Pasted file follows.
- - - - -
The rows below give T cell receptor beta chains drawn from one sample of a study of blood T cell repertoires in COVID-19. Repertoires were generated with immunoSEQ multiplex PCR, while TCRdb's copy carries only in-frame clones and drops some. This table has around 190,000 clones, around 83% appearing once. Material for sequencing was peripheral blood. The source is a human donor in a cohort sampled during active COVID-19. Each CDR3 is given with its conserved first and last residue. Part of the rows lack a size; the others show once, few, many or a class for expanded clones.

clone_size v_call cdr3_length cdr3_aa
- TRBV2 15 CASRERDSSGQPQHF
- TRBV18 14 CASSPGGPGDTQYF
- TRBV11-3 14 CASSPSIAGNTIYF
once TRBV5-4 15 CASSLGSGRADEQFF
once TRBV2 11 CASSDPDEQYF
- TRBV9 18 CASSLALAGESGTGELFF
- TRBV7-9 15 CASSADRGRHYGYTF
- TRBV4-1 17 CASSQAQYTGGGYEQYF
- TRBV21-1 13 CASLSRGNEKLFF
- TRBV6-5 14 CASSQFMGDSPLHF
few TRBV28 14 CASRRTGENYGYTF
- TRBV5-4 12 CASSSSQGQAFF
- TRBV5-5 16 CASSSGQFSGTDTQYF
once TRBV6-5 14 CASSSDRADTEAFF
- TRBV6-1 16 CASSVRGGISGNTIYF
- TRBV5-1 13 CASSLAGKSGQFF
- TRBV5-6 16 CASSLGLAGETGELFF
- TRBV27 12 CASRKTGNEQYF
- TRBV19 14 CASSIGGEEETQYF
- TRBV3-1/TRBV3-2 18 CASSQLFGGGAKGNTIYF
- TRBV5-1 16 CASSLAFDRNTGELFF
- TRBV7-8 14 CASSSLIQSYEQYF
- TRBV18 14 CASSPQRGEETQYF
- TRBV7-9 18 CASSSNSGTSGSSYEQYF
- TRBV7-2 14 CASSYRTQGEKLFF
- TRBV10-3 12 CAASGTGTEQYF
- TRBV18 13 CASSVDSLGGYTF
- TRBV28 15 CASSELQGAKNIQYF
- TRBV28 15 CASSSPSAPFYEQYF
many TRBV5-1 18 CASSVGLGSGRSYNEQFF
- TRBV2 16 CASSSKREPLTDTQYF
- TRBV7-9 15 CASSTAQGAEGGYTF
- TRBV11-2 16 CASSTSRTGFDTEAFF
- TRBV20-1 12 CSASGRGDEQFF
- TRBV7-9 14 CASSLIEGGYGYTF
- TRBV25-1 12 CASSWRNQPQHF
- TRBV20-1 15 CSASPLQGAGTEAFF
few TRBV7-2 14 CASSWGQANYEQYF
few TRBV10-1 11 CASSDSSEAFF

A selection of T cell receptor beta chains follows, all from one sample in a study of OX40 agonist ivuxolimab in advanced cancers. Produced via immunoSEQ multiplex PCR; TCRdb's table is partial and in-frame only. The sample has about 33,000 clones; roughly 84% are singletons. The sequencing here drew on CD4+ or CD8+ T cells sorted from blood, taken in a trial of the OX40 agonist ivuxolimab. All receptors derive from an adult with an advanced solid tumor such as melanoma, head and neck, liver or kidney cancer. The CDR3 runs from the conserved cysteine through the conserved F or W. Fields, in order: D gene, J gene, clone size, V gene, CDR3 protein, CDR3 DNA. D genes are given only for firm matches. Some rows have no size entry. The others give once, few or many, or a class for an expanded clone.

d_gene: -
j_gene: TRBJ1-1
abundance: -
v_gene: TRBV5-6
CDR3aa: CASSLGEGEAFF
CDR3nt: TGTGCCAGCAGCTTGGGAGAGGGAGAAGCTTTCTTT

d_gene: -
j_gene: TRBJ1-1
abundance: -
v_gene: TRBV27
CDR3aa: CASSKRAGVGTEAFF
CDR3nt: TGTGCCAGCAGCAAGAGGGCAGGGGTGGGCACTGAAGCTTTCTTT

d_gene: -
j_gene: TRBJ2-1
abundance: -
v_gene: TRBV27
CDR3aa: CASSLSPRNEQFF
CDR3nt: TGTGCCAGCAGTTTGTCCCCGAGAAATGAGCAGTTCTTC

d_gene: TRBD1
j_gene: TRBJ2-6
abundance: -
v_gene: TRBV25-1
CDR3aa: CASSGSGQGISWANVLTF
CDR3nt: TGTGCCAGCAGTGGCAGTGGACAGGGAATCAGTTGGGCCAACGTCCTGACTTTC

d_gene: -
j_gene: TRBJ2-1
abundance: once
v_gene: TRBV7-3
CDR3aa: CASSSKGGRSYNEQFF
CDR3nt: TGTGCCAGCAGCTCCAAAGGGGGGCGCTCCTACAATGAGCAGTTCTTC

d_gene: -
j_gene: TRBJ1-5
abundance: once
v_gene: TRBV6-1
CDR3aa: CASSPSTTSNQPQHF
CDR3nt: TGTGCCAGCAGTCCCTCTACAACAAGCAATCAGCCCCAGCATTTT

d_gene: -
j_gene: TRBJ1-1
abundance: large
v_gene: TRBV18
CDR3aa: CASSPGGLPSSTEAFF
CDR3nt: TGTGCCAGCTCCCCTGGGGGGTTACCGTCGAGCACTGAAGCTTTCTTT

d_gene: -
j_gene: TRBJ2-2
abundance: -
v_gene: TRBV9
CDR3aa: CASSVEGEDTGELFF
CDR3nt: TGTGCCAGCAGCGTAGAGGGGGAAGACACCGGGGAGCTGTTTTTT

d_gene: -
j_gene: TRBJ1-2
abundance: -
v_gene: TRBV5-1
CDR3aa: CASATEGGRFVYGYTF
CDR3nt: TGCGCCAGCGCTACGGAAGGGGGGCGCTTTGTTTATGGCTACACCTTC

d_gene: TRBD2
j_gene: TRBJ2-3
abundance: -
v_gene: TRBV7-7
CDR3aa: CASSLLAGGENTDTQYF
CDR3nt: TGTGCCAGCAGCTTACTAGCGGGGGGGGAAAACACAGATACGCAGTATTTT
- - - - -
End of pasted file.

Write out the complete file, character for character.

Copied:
The rows below give T cell receptor beta chains drawn from one sample of a study of blood T cell repertoires in COVID-19. Repertoires were generated with immunoSEQ multiplex PCR, while TCRdb's copy carries only in-frame clones and drops some. This table has around 190,000 clones, around 83% appearing once. Material for sequencing was peripheral blood. The source is a human donor in a cohort sampled during active COVID-19. Each CDR3 is given with its conserved first and last residue. Part of the rows lack a size; the others show once, few, many or a class for expanded clones.

clone_size v_call cdr3_length cdr3_aa
- TRBV2 15 CASRERDSSGQPQHF
- TRBV18 14 CASSPGGPGDTQYF
- TRBV11-3 14 CASSPSIAGNTIYF
once TRBV5-4 15 CASSLGSGRADEQFF
once TRBV2 11 CASSDPDEQYF
- TRBV9 18 CASSLALAGESGTGELFF
- TRBV7-9 15 CASSADRGRHYGYTF
- TRBV4-1 17 CASSQAQYTGGGYEQYF
- TRBV21-1 13 CASLSRGNEKLFF
- TRBV6-5 14 CASSQFMGDSPLHF
few TRBV28 14 CASRRTGENYGYTF
- TRBV5-4 12 CASSSSQGQAFF
- TRBV5-5 16 CASSSGQFSGTDTQYF
once TRBV6-5 14 CASSSDRADTEAFF
- TRBV6-1 16 CASSVRGGISGNTIYF
- TRBV5-1 13 CASSLAGKSGQFF
- TRBV5-6 16 CASSLGLAGETGELFF
- TRBV27 12 CASRKTGNEQYF
- TRBV19 14 CASSIGGEEETQYF
- TRBV3-1/TRBV3-2 18 CASSQLFGGGAKGNTIYF
- TRBV5-1 16 CASSLAFDRNTGELFF
- TRBV7-8 14 CASSSLIQSYEQYF
- TRBV18 14 CASSPQRGEETQYF
- TRBV7-9 18 CASSSNSGTSGSSYEQYF
- TRBV7-2 14 CASSYRTQGEKLFF
- TRBV10-3 12 CAASGTGTEQYF
- TRBV18 13 CASSVDSLGGYTF
- TRBV28 15 CASSELQGAKNIQYF
- TRBV28 15 CASSSPSAPFYEQYF
many TRBV5-1 18 CASSVGLGSGRSYNEQFF
- TRBV2 16 CASSSKREPLTDTQYF
- TRBV7-9 15 CASSTAQGAEGGYTF
- TRBV11-2 16 CASSTSRTGFDTEAFF
- TRBV20-1 12 CSASGRGDEQFF
- TRBV7-9 14 CASSLIEGGYGYTF
- TRBV25-1 12 CASSWRNQPQHF
- TRBV20-1 15 CSASPLQGAGTEAFF
few TRBV7-2 14 CASSWGQANYEQYF
few TRBV10-1 11 CASSDSSEAFF

A selection of T cell receptor beta chains follows, all from one sample in a study of OX40 agonist ivuxolimab in advanced cancers. Produced via immunoSEQ multiplex PCR; TCRdb's table is partial and in-frame only. The sample has about 33,000 clones; roughly 84% are singletons. The sequencing here drew on CD4+ or CD8+ T cells sorted from blood, taken in a trial of the OX40 agonist ivuxolimab. All receptors derive from an adult with an advanced solid tumor such as melanoma, head and neck, liver or kidney cancer. The CDR3 runs from the conserved cysteine through the conserved F or W. Fields, in order: D gene, J gene, clone size, V gene, CDR3 protein, CDR3 DNA. D genes are given only for firm matches. Some rows have no size entry. The others give once, few or many, or a class for an expanded clone.

d_gene: -
j_gene: TRBJ1-1
abundance: -
v_gene: TRBV5-6
CDR3aa: CASSLGEGEAFF
CDR3nt: TGTGCCAGCAGCTTGGGAGAGGGAGAAGCTTTCTTT

d_gene: -
j_gene: TRBJ1-1
abundance: -
v_gene: TRBV27
CDR3aa: CASSKRAGVGTEAFF
CDR3nt: TGTGCCAGCAGCAAGAGGGCAGGGGTGGGCACTGAAGCTTTCTTT

d_gene: -
j_gene: TRBJ2-1
abundance: -
v_gene: TRBV27
CDR3aa: CASSLSPRNEQFF
CDR3nt: TGTGCCAGCAGTTTGTCCCCGAGAAATGAGCAGTTCTTC

d_gene: TRBD1
j_gene: TRBJ2-6
abundance: -
v_gene: TRBV25-1
CDR3aa: CASSGSGQGISWANVLTF
CDR3nt: TGTGCCAGCAGTGGCAGTGGACAGGGAATCAGTTGGGCCAACGTCCTGACTTTC

d_gene: -
j_gene: TRBJ2-1
abundance: once
v_gene: TRBV7-3
CDR3aa: CASSSKGGRSYNEQFF
CDR3nt: TGTGCCAGCAGCTCCAAAGGGGGGCGCTCCTACAATGAGCAGTTCTTC

d_gene: -
j_gene: TRBJ1-5
abundance: once
v_gene: TRBV6-1
CDR3aa: CASSPSTTSNQPQHF
CDR3nt: TGTGCCAGCAGTCCCTCTACAACAAGCAATCAGCCCCAGCATTTT

d_gene: -
j_gene: TRBJ1-1
abundance: large
v_gene: TRBV18
CDR3aa: CASSPGGLPSSTEAFF
CDR3nt: TGTGCCAGCTCCCCTGGGGGGTTACCGTCGAGCACTGAAGCTTTCTTT

d_gene: -
j_gene: TRBJ2-2
abundance: -
v_gene: TRBV9
CDR3aa: CASSVEGEDTGELFF
CDR3nt: TGTGCCAGCAGCGTAGAGGGGGAAGACACCGGGGAGCTGTTTTTT

d_gene: -
j_gene: TRBJ1-2
abundance: -
v_gene: TRBV5-1
CDR3aa: CASATEGGRFVYGYTF
CDR3nt: TGCGCCAGCGCTACGGAAGGGGGGCGCTTTGTTTATGGCTACACCTTC

d_gene: TRBD2
j_gene: TRBJ2-3
abundance: -
v_gene: TRBV7-7
CDR3aa: CASSLLAGGENTDTQYF
CDR3nt: TGTGCCAGCAGCTTACTAGCGGGGGGGGAAAACACAGATACGCAGTATTTT